Unless you already have issues with your kidneys, there is no scientific studies to show that too much protein is harmful. I’m not going to go into grams per body weight you should be taking because, unless you are an elite athlete, NOBODY is going to follow that (and if you are, you’re not going to be looking at a college leaflet for you answers!)

Proteins are the main building blocks of the body so don’t neglect them. Red meat is good for you by the way as long as it is unprocessed. So your best place to get meat os the butchers! if only the college had good deals for butchers...

Myth 4: Eat smaller meals to ignite the metabolic flame.

This one is still making the rounds and I know there’s a fair few people reading this that will disagree on this one. Eating food does raise your metabolism slightly. However, eating bigger meals at more spaced out times will have the exact same effect on calories being burned throughout the day.

And, let’s face it, we won’t have time to be prepping six small meals through out the working day. So cut down on the snacking and have bigger, healthier meals.

Myth 5: Too many Eggs are bad for you.

The Yolk of the egg has this stigma of having high cholesterol. It does. This has absolutely nothing to do with cholesterol in the blood for most of us. The yolk actually has the most nutrition so when you’re cooking your eggs, don’t throw them away. 

Myth 6: It’s all in the calories consumed.

All calories are not the same and thus can have a different effect on the body. A high protein diet can increase the metabolic rate, even if the foods had the same number of calories as other products. Therefore, don’t count calories, count chemicals. A lot of foods that have low calories (due to fat being taken away) have been replaced with sugar and chemicals instead. So low calorie foods tend to actually be more harmful to you as increased sugar can lead to obesity and diabetes... but you already knew that!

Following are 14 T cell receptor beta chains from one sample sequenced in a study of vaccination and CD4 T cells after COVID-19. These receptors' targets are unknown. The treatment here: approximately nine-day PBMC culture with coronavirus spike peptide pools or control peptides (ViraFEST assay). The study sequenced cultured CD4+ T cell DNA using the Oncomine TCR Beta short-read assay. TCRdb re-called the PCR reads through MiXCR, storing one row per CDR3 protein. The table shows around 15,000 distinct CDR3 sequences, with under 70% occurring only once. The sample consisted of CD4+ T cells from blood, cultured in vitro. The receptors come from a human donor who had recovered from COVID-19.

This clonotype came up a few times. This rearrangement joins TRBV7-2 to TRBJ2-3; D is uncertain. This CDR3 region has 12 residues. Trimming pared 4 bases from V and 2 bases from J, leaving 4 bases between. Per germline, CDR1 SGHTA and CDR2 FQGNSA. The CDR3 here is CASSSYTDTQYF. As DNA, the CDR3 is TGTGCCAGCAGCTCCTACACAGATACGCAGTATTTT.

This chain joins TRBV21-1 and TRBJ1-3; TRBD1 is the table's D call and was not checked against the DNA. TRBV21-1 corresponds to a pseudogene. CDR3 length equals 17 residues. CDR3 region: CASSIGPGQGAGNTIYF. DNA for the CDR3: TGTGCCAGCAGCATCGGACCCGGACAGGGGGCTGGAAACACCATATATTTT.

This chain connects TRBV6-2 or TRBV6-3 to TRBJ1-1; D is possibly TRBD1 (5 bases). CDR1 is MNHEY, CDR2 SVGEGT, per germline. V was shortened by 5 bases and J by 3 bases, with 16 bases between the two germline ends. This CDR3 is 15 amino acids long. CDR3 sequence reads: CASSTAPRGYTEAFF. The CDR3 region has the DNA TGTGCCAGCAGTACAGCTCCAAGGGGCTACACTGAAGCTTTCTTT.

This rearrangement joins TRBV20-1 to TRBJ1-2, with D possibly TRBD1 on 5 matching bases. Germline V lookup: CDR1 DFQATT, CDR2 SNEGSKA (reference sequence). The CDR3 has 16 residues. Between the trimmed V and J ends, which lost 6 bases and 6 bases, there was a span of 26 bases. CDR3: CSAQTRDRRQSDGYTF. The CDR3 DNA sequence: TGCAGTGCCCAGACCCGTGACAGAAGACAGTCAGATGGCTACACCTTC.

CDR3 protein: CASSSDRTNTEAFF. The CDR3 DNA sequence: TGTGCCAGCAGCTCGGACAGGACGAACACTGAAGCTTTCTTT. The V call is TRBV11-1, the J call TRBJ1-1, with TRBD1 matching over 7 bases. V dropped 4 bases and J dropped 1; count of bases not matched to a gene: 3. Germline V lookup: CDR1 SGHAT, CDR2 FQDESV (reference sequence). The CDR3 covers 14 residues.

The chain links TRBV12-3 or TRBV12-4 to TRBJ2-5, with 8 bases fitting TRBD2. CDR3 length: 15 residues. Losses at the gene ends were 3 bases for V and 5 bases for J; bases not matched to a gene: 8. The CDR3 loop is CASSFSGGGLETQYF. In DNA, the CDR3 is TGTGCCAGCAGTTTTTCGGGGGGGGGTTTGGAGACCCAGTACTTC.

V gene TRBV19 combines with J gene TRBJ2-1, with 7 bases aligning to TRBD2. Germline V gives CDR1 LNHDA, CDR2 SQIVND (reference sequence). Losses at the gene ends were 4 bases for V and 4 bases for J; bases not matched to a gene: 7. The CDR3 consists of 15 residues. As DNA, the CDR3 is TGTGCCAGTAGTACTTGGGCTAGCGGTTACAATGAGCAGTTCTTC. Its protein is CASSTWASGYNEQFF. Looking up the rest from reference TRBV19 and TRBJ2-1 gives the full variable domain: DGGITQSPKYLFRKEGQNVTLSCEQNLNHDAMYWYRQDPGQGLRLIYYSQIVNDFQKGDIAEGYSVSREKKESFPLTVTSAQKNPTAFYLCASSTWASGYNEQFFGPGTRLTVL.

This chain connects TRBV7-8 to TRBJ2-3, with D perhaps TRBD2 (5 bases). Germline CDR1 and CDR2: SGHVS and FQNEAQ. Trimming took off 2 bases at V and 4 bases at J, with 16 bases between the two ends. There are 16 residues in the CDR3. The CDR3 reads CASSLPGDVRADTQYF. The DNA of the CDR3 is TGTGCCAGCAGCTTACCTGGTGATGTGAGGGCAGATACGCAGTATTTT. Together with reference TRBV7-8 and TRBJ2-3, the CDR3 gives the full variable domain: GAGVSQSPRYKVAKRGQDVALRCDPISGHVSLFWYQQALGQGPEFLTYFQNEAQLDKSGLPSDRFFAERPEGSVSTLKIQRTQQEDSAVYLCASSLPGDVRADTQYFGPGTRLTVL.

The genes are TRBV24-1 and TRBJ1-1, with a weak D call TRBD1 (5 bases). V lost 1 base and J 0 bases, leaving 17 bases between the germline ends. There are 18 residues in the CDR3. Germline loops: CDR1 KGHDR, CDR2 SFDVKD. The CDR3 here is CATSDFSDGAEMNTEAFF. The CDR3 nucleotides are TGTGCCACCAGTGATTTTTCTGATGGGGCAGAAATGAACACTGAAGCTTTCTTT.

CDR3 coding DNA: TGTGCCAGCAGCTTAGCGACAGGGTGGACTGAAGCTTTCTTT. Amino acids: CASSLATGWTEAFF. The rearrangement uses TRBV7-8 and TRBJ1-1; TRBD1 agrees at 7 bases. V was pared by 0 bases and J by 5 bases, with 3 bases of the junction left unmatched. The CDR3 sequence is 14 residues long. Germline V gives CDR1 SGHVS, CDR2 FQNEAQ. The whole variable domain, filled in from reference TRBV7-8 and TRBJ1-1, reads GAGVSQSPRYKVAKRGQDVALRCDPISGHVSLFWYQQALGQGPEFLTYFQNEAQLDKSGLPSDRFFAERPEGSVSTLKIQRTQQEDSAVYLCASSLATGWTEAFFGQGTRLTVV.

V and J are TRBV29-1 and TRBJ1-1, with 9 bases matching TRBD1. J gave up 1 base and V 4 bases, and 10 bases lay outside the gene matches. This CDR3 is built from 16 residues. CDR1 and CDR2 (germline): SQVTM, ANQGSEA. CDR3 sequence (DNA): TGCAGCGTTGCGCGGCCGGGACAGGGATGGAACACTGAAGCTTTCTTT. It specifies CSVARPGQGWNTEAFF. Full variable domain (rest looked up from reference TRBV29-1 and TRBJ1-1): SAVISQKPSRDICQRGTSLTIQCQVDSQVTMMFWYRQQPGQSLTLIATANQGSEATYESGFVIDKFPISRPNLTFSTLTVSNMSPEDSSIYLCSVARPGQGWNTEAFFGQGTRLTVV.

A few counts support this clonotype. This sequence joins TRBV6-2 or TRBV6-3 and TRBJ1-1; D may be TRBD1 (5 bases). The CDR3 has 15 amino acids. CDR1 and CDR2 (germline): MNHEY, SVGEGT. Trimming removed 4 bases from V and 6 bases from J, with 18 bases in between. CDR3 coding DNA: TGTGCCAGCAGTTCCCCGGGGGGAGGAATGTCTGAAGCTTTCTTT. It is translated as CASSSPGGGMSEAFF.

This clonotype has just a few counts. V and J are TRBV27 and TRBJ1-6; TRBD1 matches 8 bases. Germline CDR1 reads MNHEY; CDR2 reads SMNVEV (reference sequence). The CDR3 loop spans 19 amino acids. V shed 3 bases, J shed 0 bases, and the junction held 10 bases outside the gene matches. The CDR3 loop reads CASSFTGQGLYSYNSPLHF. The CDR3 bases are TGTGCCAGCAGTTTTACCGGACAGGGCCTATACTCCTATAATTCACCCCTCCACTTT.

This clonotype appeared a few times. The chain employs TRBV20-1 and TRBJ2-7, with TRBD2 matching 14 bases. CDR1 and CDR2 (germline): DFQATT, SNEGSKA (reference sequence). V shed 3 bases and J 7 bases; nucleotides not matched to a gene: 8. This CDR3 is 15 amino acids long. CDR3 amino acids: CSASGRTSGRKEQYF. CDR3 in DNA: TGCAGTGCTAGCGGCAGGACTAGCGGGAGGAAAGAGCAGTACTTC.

Myth 7: If the food is Gluten Free, that’s good.

Gluten is a combination of two proteins that are usually found in grains. While it’s essential for celiacs to remain gluten free, there is a market out there for producers to label items gluten free just to appear more healthy. Snakes!

Myth 8: Microwaving your food is bad for you.

Thank the Lord that this is not true! Microwaves are a lot weaker than those in X-rays and are mainly heating to prepared foods. Heating them in plastic containers can have an effect so use a microwave container. It’s more down to the food in the microwave rather than how it’s prepared! If you keep re heating the food, you will lose it’s nutrients. The longer something is cooked, the less nutrients it has. 

Myth 9: Natural foods are good for you.

Just like ‘Gluten-Free’ products, the word ‘natural’ is a term loved by marketers to trick consumers into thinking they are eating more healthy. Anything can be labeled Natural. a product could have natural sugar... it still has the effects of sugar! The word you’re really looking for is ‘Organic’.

Myth 10: If you’re drinking, stick to red wine only because it’s the only one with health benefits.

According to a number of studies, it’s actually the alcohol it’s self which can raise good cholesterol! Which means... no, I’m afraid it doesn’t mean that going on the piss every night is good for you!

Wine is better to drink than beer mainly because you will drink less and it will reflect on you consuming a lot less calories. Red Wine contains the fewest amount of chemicals and carbohydrates. After that, whiskey, scotch and brandy are your next best bet before white wines and then vodka/gin. Of course it all depends on the mixer as well! Cider is slightly better for you than beer. There’s more calories in Heineken (44 per 100g) than there is in a Guinness 37 per 100g) believe it or not! 

Two fantastic carbs substitutes are Cauliflower rice (finely chopped up/grated cauliflower fried in coconut oil with seasoning of your choice) along with butternut squash cut into chips, seasoned and in the oven for 20 mins... trust me! 

(p) - Protein meals (c) - Carb meals
(Before) and (after) represent after the training sessions. Completely up to the individual how you feel eating before or after training. 

Meal recipes will be added to over the next few months so keep an eye out for creative, healthy and, most importantly, easy to make dishes to help keep your nutrition on track!